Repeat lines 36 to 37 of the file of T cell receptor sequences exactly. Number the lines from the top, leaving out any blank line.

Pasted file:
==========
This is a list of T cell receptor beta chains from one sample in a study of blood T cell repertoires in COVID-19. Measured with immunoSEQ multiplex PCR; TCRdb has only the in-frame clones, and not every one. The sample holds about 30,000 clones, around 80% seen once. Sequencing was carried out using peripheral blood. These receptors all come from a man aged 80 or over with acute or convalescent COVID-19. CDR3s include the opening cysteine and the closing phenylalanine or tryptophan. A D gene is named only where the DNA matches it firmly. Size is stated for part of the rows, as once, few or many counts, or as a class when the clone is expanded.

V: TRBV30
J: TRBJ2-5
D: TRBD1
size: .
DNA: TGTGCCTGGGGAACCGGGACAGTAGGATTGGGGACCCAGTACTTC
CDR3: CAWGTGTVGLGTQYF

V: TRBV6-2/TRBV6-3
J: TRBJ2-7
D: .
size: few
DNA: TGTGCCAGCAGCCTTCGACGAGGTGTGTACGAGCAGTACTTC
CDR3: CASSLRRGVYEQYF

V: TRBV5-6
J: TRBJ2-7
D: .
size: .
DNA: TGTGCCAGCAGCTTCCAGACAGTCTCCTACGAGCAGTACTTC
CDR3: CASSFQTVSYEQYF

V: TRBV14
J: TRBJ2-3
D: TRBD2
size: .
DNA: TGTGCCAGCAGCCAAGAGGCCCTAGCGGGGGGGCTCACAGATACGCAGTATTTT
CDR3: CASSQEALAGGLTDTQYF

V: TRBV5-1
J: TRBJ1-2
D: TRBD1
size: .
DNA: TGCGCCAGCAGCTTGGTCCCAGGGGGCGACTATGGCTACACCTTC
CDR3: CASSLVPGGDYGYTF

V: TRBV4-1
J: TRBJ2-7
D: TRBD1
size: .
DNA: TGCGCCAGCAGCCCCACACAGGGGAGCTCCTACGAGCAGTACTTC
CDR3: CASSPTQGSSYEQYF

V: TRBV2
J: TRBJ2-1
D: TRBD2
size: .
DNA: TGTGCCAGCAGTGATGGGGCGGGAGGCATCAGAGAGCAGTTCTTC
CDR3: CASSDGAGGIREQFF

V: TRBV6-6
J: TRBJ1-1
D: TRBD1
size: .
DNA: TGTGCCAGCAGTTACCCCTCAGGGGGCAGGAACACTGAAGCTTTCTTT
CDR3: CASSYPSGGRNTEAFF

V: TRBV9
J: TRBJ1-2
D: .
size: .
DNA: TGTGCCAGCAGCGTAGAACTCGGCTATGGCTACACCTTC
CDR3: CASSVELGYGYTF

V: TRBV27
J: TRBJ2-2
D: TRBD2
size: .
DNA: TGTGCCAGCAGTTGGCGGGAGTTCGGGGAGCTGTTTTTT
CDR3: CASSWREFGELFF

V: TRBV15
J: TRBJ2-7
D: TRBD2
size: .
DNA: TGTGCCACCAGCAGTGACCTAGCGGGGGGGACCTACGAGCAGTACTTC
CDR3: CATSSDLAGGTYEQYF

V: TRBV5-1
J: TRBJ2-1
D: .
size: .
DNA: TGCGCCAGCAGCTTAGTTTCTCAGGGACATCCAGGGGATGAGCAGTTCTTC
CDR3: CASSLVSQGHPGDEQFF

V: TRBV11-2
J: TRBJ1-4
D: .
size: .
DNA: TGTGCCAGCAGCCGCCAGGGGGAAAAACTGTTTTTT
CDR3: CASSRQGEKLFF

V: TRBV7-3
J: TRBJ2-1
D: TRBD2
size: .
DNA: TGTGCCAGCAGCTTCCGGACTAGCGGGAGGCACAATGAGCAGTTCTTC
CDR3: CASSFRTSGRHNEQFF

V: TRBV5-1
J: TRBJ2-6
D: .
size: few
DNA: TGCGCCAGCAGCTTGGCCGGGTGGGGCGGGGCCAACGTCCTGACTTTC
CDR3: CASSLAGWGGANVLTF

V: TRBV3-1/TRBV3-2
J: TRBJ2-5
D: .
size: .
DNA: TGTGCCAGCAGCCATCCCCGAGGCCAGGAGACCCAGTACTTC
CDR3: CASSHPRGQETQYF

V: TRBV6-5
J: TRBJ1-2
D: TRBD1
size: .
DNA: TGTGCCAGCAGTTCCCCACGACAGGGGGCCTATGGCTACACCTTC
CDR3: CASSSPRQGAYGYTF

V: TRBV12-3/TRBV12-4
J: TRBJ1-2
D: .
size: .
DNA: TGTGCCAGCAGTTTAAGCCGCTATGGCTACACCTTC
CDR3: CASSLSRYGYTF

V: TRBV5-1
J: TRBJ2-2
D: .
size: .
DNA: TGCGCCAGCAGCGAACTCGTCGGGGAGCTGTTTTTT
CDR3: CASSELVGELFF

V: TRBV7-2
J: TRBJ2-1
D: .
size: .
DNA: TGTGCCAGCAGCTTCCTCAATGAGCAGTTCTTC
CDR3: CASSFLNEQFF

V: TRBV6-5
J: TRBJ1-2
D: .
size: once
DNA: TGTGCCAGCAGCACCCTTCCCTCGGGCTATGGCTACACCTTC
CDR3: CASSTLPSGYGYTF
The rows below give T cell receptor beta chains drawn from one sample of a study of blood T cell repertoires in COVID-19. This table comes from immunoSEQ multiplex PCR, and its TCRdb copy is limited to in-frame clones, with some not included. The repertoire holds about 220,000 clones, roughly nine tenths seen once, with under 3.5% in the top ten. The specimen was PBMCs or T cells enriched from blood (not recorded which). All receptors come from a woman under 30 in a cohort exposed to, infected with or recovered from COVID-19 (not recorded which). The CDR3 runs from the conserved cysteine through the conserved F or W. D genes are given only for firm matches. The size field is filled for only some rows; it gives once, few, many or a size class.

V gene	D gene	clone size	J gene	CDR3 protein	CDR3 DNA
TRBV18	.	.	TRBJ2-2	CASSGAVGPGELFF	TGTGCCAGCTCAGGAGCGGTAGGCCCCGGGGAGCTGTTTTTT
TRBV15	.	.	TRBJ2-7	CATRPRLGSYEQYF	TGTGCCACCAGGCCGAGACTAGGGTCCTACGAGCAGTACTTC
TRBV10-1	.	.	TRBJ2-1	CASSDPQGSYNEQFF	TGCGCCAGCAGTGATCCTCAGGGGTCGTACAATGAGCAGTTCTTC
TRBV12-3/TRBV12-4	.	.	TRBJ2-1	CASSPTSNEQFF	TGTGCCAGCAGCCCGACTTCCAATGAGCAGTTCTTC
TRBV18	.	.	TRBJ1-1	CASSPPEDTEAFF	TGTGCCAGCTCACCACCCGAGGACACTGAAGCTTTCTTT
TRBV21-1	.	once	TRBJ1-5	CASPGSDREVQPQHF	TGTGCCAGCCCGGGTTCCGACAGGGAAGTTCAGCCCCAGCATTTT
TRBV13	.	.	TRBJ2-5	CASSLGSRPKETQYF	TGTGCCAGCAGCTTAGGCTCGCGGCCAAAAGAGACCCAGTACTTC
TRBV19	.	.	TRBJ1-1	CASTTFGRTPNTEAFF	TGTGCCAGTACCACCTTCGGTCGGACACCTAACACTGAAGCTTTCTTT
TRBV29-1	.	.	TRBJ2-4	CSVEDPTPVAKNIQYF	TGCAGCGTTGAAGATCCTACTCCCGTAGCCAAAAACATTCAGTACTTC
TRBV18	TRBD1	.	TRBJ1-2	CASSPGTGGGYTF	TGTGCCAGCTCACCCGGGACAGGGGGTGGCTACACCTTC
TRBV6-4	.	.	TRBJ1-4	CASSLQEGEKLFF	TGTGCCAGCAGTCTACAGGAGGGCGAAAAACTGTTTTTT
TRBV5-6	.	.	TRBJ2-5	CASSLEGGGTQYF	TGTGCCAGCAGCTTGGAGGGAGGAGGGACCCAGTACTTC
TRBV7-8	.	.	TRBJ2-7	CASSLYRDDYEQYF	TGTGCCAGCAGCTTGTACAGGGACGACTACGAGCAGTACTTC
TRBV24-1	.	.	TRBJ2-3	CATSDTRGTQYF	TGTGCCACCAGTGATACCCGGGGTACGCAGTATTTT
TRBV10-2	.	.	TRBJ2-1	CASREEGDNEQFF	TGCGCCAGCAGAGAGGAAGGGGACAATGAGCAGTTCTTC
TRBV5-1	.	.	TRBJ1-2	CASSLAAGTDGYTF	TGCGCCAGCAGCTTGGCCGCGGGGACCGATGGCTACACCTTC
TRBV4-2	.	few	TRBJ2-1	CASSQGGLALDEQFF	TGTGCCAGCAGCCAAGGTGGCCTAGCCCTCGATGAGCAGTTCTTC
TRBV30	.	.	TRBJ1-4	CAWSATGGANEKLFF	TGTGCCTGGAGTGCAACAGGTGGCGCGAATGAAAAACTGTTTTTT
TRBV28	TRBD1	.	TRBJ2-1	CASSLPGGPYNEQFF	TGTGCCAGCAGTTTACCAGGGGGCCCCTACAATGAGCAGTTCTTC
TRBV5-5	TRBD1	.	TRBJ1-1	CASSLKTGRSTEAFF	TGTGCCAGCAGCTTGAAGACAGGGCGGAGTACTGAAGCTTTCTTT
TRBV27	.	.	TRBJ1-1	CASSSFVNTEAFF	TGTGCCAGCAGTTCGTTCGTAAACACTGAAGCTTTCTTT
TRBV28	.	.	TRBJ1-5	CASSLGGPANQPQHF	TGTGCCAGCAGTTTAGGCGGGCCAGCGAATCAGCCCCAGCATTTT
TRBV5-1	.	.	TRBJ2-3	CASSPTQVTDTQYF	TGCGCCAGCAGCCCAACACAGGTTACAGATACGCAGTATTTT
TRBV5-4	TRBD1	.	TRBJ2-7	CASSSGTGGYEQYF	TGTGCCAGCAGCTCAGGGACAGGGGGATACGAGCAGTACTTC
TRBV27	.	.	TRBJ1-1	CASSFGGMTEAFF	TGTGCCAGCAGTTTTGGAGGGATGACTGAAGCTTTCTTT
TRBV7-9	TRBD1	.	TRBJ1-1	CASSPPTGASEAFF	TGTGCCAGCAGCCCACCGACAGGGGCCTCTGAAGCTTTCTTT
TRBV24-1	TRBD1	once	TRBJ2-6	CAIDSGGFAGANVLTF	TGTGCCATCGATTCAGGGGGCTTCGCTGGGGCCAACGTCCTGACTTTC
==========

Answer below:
DNA: TGCGCCAGCAGCCCCACACAGGGGAGCTCCTACGAGCAGTACTTC
CDR3: CASSPTQGSSYEQYF